There's been a blurring of the lines between data integration in the BI environment and in the operational environment. You used buy ETL tools for the data warehouse while hand coding data integration for OLTP projects. Problems arise when vendors obscure the differences between data and application integration to broaden the appeal of their tools...

InformationWeek Staff, Contributor

March 23, 2009

3 Min Read

There's been a blurring of the lines between data integration in the BI environment and in the operational environment. It used to be that you bought ETL tools for the DW, and mostly hand-coded data integration for OLTP projects.

The problems come when vendors obscure the differences between data and application integration to broaden the appeal of their tools. You'll find EAI and messaging vendors tout their tools for DI, and ETL vendors talk about operational DI.

When evaluating tools, it's important that you realize that data integration and application integration are not the same thing.Application integration focuses on managing the flow of events (transactions or messages) between applications. Data integration focuses on managing the flow of data and providing standardized ways to access the information.

Application integration addresses transaction programming problems, allowing one to directly link one application to another at a functional level. The functions are exposed to external applications via the tool's API, thus hiding all applications behind a common interface.

Data integration addresses a different set of problems. DI standardizes the data rather than the transaction or service call, providing a better abstraction for dealing with information that is common across systems. DI tools abstract the connectors, transport and more importantly manipulation - not just the system endpoints. When done properly, DI ensures the quality of data as it is being integrated across applications.

The type and level of abstraction are what differentiates the two classes of integration. Enterprise application integration (EAI) tools are a transport technology that requires the developer to write code at the endpoints to access and transform data. These tools treat data as a byproduct. This makes functions reusable at the expense of common data representations.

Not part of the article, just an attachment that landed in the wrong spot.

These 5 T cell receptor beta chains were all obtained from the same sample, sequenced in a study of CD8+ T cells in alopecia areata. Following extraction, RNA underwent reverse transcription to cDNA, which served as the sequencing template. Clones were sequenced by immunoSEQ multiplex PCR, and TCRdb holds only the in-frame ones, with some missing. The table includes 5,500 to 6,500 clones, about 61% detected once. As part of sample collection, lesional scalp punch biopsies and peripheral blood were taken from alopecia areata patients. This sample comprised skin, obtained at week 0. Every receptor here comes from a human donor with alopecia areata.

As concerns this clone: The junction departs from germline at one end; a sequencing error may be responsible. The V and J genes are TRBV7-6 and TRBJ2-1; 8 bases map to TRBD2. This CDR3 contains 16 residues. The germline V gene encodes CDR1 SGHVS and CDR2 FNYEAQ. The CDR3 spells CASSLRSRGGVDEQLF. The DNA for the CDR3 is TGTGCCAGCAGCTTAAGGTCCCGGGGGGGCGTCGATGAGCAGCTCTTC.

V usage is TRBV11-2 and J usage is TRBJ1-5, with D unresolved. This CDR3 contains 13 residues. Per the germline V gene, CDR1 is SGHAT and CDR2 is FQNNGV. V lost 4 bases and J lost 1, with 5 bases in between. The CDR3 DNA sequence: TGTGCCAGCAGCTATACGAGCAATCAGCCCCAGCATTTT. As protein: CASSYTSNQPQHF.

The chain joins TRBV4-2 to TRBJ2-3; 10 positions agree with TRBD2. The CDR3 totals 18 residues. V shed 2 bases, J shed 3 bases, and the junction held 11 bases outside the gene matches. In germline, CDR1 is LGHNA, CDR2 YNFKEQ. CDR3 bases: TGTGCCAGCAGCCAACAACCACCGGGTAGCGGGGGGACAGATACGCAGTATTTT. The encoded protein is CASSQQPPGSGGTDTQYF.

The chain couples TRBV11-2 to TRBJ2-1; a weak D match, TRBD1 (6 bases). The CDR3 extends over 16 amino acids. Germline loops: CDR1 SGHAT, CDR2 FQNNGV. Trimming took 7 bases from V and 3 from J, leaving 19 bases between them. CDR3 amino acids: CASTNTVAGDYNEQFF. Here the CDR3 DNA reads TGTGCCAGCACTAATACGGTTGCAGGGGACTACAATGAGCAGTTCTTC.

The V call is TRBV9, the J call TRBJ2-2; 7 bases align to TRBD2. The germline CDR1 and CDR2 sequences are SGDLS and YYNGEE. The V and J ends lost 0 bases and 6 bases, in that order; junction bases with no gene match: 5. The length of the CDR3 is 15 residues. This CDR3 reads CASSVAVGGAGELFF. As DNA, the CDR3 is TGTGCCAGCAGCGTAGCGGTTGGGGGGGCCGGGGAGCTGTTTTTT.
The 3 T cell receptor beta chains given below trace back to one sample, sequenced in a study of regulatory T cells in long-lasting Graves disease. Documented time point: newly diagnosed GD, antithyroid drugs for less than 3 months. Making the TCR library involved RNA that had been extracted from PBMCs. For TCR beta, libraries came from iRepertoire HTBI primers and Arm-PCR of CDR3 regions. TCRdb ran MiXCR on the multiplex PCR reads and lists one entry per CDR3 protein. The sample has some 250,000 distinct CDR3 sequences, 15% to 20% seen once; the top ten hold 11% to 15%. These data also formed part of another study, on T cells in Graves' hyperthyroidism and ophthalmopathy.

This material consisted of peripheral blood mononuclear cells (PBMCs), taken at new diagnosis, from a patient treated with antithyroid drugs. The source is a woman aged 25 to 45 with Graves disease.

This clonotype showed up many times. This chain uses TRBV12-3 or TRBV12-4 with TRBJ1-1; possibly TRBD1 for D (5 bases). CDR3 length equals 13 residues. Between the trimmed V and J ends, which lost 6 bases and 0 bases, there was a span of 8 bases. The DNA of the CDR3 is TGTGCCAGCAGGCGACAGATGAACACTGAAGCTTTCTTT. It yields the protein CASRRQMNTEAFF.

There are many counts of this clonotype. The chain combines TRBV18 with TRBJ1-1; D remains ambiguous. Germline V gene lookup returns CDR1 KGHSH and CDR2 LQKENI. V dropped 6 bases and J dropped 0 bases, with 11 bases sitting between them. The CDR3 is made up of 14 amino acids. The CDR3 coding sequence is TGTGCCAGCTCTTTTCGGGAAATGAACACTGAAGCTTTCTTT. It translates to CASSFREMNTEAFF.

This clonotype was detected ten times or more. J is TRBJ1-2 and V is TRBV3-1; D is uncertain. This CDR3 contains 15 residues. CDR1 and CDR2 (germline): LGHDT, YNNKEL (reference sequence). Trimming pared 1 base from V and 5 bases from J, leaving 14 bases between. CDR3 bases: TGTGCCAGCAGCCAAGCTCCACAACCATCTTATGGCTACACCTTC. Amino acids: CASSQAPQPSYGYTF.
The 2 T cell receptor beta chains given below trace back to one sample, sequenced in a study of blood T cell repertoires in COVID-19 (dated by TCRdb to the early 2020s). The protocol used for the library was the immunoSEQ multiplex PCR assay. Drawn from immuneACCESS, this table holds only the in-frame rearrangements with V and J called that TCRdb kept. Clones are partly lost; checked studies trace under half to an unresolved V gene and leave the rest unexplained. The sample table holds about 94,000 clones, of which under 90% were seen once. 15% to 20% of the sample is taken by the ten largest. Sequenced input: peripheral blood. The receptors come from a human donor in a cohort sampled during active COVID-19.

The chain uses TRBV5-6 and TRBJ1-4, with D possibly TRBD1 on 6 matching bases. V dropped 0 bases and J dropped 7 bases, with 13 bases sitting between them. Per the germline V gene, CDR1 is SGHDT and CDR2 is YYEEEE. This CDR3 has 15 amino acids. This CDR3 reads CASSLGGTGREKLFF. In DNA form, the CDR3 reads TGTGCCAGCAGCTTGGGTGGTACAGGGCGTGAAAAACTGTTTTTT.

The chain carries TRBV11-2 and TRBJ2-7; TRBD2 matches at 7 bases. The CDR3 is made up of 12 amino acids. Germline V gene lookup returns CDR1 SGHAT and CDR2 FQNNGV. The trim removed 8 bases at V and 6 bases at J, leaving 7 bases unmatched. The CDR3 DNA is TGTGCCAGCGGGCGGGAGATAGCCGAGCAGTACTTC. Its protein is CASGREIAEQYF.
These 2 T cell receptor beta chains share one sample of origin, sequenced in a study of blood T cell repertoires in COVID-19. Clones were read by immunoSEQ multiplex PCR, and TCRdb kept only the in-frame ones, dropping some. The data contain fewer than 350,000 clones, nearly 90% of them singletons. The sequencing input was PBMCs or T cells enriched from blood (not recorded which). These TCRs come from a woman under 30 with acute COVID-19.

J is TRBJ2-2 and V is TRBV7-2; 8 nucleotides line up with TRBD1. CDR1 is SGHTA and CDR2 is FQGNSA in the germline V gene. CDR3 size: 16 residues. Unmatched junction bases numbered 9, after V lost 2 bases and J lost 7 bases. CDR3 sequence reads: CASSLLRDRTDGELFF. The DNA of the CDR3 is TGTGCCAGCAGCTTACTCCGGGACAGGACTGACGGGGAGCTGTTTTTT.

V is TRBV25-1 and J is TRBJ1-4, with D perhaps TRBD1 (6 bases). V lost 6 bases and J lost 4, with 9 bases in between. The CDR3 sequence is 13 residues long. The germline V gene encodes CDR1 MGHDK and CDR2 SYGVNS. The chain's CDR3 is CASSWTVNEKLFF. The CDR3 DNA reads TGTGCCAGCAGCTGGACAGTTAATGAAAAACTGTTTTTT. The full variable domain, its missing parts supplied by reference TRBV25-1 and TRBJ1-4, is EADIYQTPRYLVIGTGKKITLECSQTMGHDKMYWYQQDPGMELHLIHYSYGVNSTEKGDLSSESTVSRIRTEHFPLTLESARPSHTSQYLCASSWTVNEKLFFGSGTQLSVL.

Data integration tools use a higher level of abstraction, hiding the physical data representation and manipulation as well as the access and transport. The tools provide data portability and reusability by focusing on data and ignoring transaction semantics. Because they are working at the data layer there is no need to write code at individual endpoints, and all data transformation and validation is done within the tool.

The key point in differentiating DI and EAI is to know that there are two distinct types of integration with separate approaches, methods and tools. Each has its role, one for managing transactions and one for managing the data that the transactions operate on.

Embedded below is a presentation entitled "How to Choose the Right Tools for Operational Data Integration" that discusses some of the differences between these types of integration, as well as more detail on the requirements and scenarios for operational data integration.

How to Use the Right Tools for Operational Data IntegrationView more presentations from Mark Madsen.

There's been a blurring of the lines between data integration in the BI environment and in the operational environment. You used buy ETL tools for the data warehouse while hand coding data integration for OLTP projects. Problems arise when vendors obscure the differences between data and application integration to broaden the appeal of their tools...

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